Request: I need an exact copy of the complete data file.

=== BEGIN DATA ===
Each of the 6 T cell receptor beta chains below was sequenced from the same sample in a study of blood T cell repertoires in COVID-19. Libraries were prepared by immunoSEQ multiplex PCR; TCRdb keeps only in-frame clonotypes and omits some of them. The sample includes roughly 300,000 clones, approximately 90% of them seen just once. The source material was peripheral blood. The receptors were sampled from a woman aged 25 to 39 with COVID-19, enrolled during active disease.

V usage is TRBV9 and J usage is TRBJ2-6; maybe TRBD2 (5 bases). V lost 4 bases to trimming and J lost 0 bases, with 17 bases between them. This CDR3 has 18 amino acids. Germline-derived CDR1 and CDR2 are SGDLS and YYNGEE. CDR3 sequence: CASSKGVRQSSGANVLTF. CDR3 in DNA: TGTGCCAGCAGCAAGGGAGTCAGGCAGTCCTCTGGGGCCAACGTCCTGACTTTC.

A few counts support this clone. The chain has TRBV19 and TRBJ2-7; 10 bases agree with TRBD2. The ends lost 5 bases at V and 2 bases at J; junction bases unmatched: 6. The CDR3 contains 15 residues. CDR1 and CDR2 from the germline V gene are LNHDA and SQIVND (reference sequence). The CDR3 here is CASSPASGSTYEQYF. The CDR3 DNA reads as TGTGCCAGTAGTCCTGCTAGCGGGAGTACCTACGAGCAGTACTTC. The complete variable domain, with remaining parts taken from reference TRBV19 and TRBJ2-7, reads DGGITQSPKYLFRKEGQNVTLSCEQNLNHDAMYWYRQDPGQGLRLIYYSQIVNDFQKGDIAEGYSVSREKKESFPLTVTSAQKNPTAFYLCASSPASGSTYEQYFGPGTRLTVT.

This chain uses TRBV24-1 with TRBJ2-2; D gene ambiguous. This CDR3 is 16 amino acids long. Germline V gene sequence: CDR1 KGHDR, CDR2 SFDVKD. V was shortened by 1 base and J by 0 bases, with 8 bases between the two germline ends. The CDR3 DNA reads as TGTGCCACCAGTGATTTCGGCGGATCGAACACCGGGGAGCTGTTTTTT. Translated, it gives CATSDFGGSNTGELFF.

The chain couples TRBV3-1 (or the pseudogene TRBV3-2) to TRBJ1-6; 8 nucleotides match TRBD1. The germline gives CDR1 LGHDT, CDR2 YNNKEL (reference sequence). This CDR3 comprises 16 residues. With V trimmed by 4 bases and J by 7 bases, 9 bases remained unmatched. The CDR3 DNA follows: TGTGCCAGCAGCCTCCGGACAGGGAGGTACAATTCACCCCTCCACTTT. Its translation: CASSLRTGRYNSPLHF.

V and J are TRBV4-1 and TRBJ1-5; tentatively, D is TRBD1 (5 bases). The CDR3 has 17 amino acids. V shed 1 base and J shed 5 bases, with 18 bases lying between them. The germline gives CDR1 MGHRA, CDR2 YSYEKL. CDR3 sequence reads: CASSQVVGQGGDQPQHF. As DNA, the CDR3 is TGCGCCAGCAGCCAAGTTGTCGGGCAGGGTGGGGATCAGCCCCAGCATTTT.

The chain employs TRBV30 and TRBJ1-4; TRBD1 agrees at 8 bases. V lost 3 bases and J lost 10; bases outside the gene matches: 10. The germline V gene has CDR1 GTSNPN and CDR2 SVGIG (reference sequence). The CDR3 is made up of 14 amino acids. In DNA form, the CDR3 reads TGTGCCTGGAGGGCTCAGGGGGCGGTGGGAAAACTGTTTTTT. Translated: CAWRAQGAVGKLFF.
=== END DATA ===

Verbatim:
Each of the 6 T cell receptor beta chains below was sequenced from the same sample in a study of blood T cell repertoires in COVID-19. Libraries were prepared by immunoSEQ multiplex PCR; TCRdb keeps only in-frame clonotypes and omits some of them. The sample includes roughly 300,000 clones, approximately 90% of them seen just once. The source material was peripheral blood. The receptors were sampled from a woman aged 25 to 39 with COVID-19, enrolled during active disease.

V usage is TRBV9 and J usage is TRBJ2-6; maybe TRBD2 (5 bases). V lost 4 bases to trimming and J lost 0 bases, with 17 bases between them. This CDR3 has 18 amino acids. Germline-derived CDR1 and CDR2 are SGDLS and YYNGEE. CDR3 sequence: CASSKGVRQSSGANVLTF. CDR3 in DNA: TGTGCCAGCAGCAAGGGAGTCAGGCAGTCCTCTGGGGCCAACGTCCTGACTTTC.

A few counts support this clone. The chain has TRBV19 and TRBJ2-7; 10 bases agree with TRBD2. The ends lost 5 bases at V and 2 bases at J; junction bases unmatched: 6. The CDR3 contains 15 residues. CDR1 and CDR2 from the germline V gene are LNHDA and SQIVND (reference sequence). The CDR3 here is CASSPASGSTYEQYF. The CDR3 DNA reads as TGTGCCAGTAGTCCTGCTAGCGGGAGTACCTACGAGCAGTACTTC. The complete variable domain, with remaining parts taken from reference TRBV19 and TRBJ2-7, reads DGGITQSPKYLFRKEGQNVTLSCEQNLNHDAMYWYRQDPGQGLRLIYYSQIVNDFQKGDIAEGYSVSREKKESFPLTVTSAQKNPTAFYLCASSPASGSTYEQYFGPGTRLTVT.

This chain uses TRBV24-1 with TRBJ2-2; D gene ambiguous. This CDR3 is 16 amino acids long. Germline V gene sequence: CDR1 KGHDR, CDR2 SFDVKD. V was shortened by 1 base and J by 0 bases, with 8 bases between the two germline ends. The CDR3 DNA reads as TGTGCCACCAGTGATTTCGGCGGATCGAACACCGGGGAGCTGTTTTTT. Translated, it gives CATSDFGGSNTGELFF.

The chain couples TRBV3-1 (or the pseudogene TRBV3-2) to TRBJ1-6; 8 nucleotides match TRBD1. The germline gives CDR1 LGHDT, CDR2 YNNKEL (reference sequence). This CDR3 comprises 16 residues. With V trimmed by 4 bases and J by 7 bases, 9 bases remained unmatched. The CDR3 DNA follows: TGTGCCAGCAGCCTCCGGACAGGGAGGTACAATTCACCCCTCCACTTT. Its translation: CASSLRTGRYNSPLHF.

V and J are TRBV4-1 and TRBJ1-5; tentatively, D is TRBD1 (5 bases). The CDR3 has 17 amino acids. V shed 1 base and J shed 5 bases, with 18 bases lying between them. The germline gives CDR1 MGHRA, CDR2 YSYEKL. CDR3 sequence reads: CASSQVVGQGGDQPQHF. As DNA, the CDR3 is TGCGCCAGCAGCCAAGTTGTCGGGCAGGGTGGGGATCAGCCCCAGCATTTT.

The chain employs TRBV30 and TRBJ1-4; TRBD1 agrees at 8 bases. V lost 3 bases and J lost 10; bases outside the gene matches: 10. The germline V gene has CDR1 GTSNPN and CDR2 SVGIG (reference sequence). The CDR3 is made up of 14 amino acids. In DNA form, the CDR3 reads TGTGCCTGGAGGGCTCAGGGGGCGGTGGGAAAACTGTTTTTT. Translated: CAWRAQGAVGKLFF.